The NY Post reported today that President Obama said he "would consider" changing the name of the Washington Redskins, given that some consider the name offensive to Native Americans.
The article quoted Obama, and cited a recent poll, but didn't quote a single Native American on the subject. (I've heard that most Native Americans don't particularly like to be called that, and prefer to be known as "Indians." Evidently, "Native American" is an appellation concocted to soothe the sensibilities of white liberals, not Indians.)
Every now and then the suggestion pops up that the Kansas City Chiefs, Atlanta Braves, and Cleveland Indians change their names as well.
I've never quite understood the reasoning here. Sports teams often name themselves after people -- or creatures -- they admire. Some names can connote a point of local interest (such as the Houston Oilers, or the Houston Rockets, or the Denver Nuggets), but most teams name themselves after a creature with a notable fighting spirit -- a creature they want to emulate. Hence the abundance of teams nationwide named after lions, tigers, wolverines, badgers, timberwolves, bears, falcons, eagles, and jaguars.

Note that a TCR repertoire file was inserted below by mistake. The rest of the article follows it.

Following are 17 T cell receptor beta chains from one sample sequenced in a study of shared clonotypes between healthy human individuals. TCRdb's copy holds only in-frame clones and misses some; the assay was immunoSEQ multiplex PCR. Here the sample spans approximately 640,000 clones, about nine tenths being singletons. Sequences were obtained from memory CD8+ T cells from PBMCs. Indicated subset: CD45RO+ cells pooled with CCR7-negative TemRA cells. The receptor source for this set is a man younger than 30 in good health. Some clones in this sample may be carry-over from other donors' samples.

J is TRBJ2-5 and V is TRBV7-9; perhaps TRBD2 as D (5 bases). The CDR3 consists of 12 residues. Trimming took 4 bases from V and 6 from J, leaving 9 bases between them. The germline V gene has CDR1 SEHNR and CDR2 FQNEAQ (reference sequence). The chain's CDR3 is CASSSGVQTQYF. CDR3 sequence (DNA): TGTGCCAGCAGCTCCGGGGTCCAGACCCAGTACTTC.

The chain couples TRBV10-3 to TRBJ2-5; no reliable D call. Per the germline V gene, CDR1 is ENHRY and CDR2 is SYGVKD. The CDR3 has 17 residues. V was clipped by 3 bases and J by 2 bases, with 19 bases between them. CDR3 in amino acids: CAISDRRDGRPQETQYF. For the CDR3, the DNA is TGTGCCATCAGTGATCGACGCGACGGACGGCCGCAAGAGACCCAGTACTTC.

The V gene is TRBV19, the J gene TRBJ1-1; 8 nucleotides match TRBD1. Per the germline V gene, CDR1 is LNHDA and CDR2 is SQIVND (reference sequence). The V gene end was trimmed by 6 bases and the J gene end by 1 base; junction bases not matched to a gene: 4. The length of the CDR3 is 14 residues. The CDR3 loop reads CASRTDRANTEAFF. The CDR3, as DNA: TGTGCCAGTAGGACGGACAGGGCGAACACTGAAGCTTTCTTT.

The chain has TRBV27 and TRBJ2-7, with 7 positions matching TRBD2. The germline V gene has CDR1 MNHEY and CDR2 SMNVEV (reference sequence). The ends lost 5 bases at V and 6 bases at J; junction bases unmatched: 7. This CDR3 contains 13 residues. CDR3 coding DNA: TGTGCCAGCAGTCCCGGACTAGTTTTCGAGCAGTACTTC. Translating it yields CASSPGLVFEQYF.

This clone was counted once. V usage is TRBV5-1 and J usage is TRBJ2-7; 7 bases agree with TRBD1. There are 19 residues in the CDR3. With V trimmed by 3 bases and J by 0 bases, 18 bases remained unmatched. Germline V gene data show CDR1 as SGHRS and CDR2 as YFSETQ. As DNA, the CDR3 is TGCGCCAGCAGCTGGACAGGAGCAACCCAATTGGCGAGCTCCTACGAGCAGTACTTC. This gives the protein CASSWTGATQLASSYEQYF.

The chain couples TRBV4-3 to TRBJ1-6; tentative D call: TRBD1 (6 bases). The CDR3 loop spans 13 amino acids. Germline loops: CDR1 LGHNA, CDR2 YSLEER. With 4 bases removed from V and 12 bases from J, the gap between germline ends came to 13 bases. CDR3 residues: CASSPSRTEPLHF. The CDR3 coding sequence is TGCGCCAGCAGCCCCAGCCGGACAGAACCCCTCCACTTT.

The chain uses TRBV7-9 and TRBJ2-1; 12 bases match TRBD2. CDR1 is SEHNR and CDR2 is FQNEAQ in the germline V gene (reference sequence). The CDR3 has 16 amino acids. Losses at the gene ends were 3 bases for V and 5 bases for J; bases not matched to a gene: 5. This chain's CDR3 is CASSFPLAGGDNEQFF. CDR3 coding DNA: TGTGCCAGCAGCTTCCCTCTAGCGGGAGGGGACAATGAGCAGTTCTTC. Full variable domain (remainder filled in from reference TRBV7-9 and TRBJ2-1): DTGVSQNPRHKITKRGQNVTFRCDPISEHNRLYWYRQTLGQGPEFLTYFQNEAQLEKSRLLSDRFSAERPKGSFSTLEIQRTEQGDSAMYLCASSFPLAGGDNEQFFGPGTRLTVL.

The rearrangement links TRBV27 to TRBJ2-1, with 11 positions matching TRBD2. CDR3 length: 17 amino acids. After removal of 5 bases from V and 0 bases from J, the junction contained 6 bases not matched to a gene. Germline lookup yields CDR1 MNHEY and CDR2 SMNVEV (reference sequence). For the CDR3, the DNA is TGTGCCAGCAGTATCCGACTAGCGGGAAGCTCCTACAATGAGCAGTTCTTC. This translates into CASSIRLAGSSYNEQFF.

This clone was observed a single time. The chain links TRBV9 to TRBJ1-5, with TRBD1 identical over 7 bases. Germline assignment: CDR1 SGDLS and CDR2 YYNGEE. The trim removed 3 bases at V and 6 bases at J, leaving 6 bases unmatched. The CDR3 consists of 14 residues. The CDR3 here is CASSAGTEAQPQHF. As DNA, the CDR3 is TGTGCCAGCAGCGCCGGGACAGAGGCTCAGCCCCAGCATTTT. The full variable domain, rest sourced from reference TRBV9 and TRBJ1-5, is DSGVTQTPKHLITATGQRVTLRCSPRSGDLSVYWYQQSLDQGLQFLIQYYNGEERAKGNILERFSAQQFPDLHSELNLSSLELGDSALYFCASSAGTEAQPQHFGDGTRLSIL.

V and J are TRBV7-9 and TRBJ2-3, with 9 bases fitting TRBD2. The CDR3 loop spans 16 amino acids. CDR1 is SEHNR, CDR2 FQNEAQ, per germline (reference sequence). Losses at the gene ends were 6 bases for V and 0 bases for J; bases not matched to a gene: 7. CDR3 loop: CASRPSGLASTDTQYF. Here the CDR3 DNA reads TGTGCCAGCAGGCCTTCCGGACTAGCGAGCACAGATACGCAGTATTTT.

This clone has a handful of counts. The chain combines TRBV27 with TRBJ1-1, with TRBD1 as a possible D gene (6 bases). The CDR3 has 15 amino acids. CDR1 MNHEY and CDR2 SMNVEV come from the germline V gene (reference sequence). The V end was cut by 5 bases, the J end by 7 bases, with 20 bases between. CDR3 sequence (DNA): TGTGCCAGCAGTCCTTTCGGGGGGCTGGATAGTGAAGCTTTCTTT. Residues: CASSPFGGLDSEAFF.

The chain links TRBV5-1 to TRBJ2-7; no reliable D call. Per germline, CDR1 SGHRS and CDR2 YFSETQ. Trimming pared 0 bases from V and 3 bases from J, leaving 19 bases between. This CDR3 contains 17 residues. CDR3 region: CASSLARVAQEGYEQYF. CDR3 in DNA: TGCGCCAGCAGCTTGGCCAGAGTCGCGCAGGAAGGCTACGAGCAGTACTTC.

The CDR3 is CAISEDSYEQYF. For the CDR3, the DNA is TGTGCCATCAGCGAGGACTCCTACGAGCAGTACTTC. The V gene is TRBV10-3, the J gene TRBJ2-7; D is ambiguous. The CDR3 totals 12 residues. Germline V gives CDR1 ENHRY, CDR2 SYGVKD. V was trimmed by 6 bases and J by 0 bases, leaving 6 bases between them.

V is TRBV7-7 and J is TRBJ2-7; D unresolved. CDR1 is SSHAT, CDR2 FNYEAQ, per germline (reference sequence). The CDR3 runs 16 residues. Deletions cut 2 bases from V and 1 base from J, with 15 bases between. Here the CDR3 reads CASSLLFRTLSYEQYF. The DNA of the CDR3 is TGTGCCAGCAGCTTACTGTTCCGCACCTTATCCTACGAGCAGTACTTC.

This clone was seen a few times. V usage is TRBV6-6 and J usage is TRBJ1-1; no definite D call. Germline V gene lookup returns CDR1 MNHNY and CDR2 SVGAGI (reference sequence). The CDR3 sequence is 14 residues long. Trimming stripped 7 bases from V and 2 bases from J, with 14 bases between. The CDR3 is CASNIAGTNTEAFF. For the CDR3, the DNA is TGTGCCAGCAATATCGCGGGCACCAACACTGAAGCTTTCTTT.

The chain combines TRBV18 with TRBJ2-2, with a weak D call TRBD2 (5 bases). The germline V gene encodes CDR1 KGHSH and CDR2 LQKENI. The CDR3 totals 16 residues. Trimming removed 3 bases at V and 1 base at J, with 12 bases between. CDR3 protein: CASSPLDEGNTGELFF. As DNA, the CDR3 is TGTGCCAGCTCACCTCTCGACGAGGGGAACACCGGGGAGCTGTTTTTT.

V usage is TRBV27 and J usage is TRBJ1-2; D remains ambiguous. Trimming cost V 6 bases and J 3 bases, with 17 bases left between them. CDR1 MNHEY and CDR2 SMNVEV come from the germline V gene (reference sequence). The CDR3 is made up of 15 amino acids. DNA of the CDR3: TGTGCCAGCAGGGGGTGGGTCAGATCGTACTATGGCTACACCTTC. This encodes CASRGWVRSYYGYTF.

Note that there are no teams named after worms, ants, gnats, stink bugs, mice, or cuckoo birds.
I've never heard anybody object to the name "Minnesota Vikings" on the grounds that this is hurtful to the feelings of Scandinavians. Nor have I heard any Irish-Americans wax offended about the Boston Celtics.
If liberals did object to the name "Vikings," I can just imagine what they'd say:
"Vikings were a violent people known for invading neighboring countries and for pillaging and raping. This is a stereotype we want to move away from, and we consider it highly prejudicial and offensive to the many good Americans of Scandinavian descent across the country."
But don't expect to hear this objection; most understand that the name is in fact a compliment to Swedes and Norwegians.
Just as naming your team the Braves, Chiefs, or even Redskins is a compliment to Indians.